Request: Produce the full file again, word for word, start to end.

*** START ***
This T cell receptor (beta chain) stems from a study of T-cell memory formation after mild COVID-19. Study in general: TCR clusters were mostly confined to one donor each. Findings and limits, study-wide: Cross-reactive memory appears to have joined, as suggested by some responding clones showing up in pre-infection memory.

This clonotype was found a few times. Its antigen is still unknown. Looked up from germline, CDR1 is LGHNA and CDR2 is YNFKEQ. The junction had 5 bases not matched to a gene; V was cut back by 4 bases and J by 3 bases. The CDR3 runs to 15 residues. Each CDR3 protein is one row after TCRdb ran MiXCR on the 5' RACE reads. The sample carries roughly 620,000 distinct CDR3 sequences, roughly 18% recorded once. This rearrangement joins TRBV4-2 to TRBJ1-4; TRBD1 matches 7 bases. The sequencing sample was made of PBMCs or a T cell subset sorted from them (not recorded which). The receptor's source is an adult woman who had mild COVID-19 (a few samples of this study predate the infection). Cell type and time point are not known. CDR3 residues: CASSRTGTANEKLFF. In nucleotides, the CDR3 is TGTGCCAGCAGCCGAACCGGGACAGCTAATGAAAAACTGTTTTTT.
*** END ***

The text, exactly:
This T cell receptor (beta chain) stems from a study of T-cell memory formation after mild COVID-19. Study in general: TCR clusters were mostly confined to one donor each. Findings and limits, study-wide: Cross-reactive memory appears to have joined, as suggested by some responding clones showing up in pre-infection memory.

This clonotype was found a few times. Its antigen is still unknown. Looked up from germline, CDR1 is LGHNA and CDR2 is YNFKEQ. The junction had 5 bases not matched to a gene; V was cut back by 4 bases and J by 3 bases. The CDR3 runs to 15 residues. Each CDR3 protein is one row after TCRdb ran MiXCR on the 5' RACE reads. The sample carries roughly 620,000 distinct CDR3 sequences, roughly 18% recorded once. This rearrangement joins TRBV4-2 to TRBJ1-4; TRBD1 matches 7 bases. The sequencing sample was made of PBMCs or a T cell subset sorted from them (not recorded which). The receptor's source is an adult woman who had mild COVID-19 (a few samples of this study predate the infection). Cell type and time point are not known. CDR3 residues: CASSRTGTANEKLFF. In nucleotides, the CDR3 is TGTGCCAGCAGCCGAACCGGGACAGCTAATGAAAAACTGTTTTTT.